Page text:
· Does the presence of other large carnivores, notably wolves, affect cougar proximity to, or levels of interactions with, people?

What were your findings?

Our review concluded that the roles of cougar removals; cougar population size; the abundance or diversity of prey; human population size, distribution, or recreation levels; human attitudes, and competition with other large carnivores in human-cougar interactions remain uncertain, due mostly to limited or poor data and shortcomings in analytic methods used.

The team found the studies evaluating the effectiveness of nonlethal deterrents provided some evidence that these methods reduce conflict. Their review of papers investigating the role of landscape characteristics revealed spatial ecology to be the most reliably studied and best understood piece of cougar wildland-urban ecology.

When humans and cougars interact, it typically happens at the wildland-urban interface or in exurban (areas just outside suburbs) and rural residential settings immediately adjacent because these habitats provide both abundant native prey and cover, features attractive to cougars. In addition, interactions can happen in places that have enough native landcover, connectivity to wildlands, and prey to support cougar use, but with a minimal human presence level that does not substantially deter cougars.

The team identified only a limited number of studies that directly addressed the human-cougar questions we are asking in our review. Much of the literature we reviewed was derived from unplanned mining of pre-existing data that had been collected for other routine reasons, data were often not assessed for accuracy, and some factors were inadequately addressed. Consequently, most hypotheses about factors influencing human-cougar conflict have not been rigorously tested; well-designed research is still needed to better understand the factors affecting cougar interactions with people. Because wildland-urban systems are complex, and interactions encompass both cougar and human behavior, the team recommend the use of long-term studies that incorporate both ecological and human-caused factors to address management questions.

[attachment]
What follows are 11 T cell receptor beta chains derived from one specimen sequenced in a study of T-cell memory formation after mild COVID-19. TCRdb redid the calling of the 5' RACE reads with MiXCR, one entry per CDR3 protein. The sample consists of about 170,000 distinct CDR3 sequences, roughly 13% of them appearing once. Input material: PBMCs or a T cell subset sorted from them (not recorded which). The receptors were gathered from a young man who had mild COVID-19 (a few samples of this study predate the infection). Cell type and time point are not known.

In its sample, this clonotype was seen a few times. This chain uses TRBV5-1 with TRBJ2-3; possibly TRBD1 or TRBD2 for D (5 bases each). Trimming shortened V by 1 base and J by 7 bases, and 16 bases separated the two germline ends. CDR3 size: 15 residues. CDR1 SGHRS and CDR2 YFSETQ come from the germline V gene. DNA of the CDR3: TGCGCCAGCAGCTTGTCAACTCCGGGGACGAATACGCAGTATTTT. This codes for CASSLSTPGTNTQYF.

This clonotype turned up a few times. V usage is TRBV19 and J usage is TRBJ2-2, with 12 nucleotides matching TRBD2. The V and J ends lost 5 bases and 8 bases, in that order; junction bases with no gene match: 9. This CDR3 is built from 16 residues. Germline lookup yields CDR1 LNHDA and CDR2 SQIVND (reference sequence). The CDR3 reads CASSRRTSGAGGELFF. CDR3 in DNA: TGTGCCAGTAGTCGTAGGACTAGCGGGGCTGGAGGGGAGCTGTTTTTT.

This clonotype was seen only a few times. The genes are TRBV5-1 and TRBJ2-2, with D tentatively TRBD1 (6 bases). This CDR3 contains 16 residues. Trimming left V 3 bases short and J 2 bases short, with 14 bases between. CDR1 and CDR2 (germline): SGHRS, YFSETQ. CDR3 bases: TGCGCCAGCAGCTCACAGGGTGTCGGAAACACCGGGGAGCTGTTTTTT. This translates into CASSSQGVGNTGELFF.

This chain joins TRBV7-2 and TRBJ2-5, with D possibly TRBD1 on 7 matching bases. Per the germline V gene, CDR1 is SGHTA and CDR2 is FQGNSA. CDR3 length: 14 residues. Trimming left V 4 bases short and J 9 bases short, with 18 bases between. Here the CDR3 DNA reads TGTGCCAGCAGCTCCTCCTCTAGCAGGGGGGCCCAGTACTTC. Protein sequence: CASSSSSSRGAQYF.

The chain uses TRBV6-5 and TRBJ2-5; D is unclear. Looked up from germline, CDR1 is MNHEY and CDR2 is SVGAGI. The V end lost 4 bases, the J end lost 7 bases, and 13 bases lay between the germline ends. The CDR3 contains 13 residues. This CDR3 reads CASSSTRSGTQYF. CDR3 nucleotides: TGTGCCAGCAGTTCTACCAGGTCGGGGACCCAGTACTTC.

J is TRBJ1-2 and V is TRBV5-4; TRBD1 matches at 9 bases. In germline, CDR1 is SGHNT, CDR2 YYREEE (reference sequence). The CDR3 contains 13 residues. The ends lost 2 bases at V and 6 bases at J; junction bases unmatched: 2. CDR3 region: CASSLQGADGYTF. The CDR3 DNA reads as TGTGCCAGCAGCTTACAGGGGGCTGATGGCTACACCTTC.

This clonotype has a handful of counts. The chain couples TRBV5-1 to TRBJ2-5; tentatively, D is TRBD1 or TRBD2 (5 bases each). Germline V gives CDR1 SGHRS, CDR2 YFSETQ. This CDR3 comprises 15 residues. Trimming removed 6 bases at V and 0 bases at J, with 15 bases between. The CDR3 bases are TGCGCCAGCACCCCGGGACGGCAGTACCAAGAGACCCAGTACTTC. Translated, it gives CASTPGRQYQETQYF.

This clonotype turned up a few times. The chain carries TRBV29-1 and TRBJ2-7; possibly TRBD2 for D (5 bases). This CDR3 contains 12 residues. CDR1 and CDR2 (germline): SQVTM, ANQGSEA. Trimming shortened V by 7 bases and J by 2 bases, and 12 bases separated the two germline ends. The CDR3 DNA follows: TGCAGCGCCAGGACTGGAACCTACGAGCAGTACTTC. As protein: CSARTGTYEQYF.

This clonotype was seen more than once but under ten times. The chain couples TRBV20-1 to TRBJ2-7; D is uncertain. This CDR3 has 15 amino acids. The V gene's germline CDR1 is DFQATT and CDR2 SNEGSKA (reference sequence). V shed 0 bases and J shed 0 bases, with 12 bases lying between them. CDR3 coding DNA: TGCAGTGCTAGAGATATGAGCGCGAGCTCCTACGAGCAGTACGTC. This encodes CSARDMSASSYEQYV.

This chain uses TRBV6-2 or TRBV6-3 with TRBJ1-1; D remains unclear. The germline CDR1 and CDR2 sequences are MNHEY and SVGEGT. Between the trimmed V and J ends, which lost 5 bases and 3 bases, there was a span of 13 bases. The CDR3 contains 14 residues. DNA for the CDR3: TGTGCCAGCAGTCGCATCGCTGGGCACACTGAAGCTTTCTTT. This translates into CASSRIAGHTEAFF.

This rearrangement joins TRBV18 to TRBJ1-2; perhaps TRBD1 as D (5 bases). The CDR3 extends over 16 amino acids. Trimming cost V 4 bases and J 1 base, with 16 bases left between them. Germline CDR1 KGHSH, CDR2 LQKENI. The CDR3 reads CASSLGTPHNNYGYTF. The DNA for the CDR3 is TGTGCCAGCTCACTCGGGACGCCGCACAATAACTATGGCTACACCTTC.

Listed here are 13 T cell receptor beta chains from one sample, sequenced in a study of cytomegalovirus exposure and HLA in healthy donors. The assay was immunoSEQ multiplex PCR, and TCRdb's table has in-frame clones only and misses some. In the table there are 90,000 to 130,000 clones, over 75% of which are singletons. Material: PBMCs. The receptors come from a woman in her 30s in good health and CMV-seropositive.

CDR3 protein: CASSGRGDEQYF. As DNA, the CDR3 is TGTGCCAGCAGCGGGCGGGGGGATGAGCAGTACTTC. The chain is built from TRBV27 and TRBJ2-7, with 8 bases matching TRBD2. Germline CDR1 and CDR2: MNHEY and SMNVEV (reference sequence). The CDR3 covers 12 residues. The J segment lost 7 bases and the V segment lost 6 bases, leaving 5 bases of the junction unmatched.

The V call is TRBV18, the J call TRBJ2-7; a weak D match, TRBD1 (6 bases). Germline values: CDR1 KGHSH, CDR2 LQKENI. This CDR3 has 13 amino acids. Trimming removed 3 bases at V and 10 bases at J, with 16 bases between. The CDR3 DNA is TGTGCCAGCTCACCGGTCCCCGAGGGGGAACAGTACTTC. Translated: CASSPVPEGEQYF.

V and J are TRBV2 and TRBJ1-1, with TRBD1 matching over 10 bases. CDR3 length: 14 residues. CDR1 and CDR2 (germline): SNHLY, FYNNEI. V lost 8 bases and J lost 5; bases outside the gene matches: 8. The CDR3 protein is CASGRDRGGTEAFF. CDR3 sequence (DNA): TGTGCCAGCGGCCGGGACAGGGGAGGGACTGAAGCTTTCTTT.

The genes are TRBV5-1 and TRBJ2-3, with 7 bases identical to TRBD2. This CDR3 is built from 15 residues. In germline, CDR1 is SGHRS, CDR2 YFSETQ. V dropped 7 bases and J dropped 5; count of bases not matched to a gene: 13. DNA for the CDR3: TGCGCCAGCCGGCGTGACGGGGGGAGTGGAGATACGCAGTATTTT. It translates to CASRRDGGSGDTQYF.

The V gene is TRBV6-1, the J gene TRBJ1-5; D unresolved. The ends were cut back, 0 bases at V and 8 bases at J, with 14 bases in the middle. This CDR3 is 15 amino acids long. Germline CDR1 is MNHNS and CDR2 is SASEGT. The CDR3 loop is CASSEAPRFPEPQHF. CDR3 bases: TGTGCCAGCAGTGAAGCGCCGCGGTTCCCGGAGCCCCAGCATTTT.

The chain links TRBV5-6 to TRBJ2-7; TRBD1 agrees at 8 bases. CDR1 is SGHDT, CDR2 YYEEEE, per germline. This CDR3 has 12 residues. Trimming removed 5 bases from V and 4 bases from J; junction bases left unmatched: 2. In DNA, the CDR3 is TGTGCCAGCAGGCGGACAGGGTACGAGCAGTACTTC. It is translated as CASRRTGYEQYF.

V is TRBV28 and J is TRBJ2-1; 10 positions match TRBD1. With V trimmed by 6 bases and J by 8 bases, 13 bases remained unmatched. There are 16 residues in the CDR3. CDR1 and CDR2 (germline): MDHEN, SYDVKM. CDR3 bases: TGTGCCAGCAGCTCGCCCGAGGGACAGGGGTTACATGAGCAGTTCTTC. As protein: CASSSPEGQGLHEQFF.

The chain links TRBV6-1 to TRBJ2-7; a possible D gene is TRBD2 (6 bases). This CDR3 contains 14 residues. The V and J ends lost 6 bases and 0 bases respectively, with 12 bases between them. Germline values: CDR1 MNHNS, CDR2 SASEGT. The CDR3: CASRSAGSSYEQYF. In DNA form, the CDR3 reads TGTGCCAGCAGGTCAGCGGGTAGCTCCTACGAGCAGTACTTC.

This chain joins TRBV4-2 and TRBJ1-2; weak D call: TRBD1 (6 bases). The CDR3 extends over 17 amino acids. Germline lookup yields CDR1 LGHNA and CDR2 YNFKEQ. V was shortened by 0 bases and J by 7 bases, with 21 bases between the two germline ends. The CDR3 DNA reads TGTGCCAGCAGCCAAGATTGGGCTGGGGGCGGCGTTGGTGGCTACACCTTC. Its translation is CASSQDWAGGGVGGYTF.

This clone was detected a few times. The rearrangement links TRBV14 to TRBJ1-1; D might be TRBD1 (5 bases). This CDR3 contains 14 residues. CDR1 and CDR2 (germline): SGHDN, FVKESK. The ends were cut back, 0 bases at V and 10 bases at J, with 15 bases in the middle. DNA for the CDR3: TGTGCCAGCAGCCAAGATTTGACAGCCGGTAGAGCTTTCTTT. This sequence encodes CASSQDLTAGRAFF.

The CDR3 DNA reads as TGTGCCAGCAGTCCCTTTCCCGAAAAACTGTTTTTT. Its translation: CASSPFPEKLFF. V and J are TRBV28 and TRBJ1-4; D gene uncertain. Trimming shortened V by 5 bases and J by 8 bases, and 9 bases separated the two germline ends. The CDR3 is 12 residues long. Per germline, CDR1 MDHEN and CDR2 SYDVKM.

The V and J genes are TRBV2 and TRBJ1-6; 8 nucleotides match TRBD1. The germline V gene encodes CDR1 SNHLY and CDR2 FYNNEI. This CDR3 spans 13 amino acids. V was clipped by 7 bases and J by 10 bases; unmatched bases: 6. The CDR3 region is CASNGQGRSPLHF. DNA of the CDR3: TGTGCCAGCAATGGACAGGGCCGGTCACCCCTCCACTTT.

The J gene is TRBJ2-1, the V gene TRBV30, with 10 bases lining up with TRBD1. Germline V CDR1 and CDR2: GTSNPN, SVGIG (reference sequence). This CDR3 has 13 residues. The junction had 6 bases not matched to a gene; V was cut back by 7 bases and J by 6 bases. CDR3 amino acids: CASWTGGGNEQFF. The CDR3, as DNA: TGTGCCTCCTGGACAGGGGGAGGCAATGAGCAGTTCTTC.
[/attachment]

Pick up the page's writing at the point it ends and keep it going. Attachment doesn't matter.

In addition to the literature review, the panel developed some recommendations for future research.

More background about cougars in Washington

The cougar is one of the most adaptable and successful large carnivores on the planet. The fourth-largest cat in the world and the second-largest in the western hemisphere, cougars range from the southern tip of Chile to northern British Columbia, Canada, and they are well-adapted to a diverse array of ecosystems.

Cougar watches from a distance in the snow. Photo by: Laura Rogers

In Washington, cougars are classified as a big-game species managed under regulations that allow for harvest, and cougars are managed for population and social stability. In Washington, cougars occupy about 104,000 km2 of suitable habitat, of which, WDFW regulates cougar over ~91,000 km2.

Cougars are an obligate carnivore (i.e., their survival requires animal prey) and their distribution is largely dependent on food availability. Deer (Odocoileus spp.) and elk (Cervus spp.) make up the bulk of cougar diets in Washington and throughout western North America, but cougars are adaptable and opportunistic predators capable of taking prey ranging in size from small rodents and hares and rabbits to adult moose.

That said, about 3% of cougar diets in wildland-urban environments can consist of domestic animals; depredations of small livestock and pets represent the most common form of conflicts with people throughout their range. You can check out our Living with Cougars webpage for more information on Washington’s cougars including tips for preventing negative interactions.



The Washington Department of Fish and Wildlife

The Washington Department of Fish and Wildlife is dedicated to preserving, protecting and perpetuating the state’s fish and wildlife resources.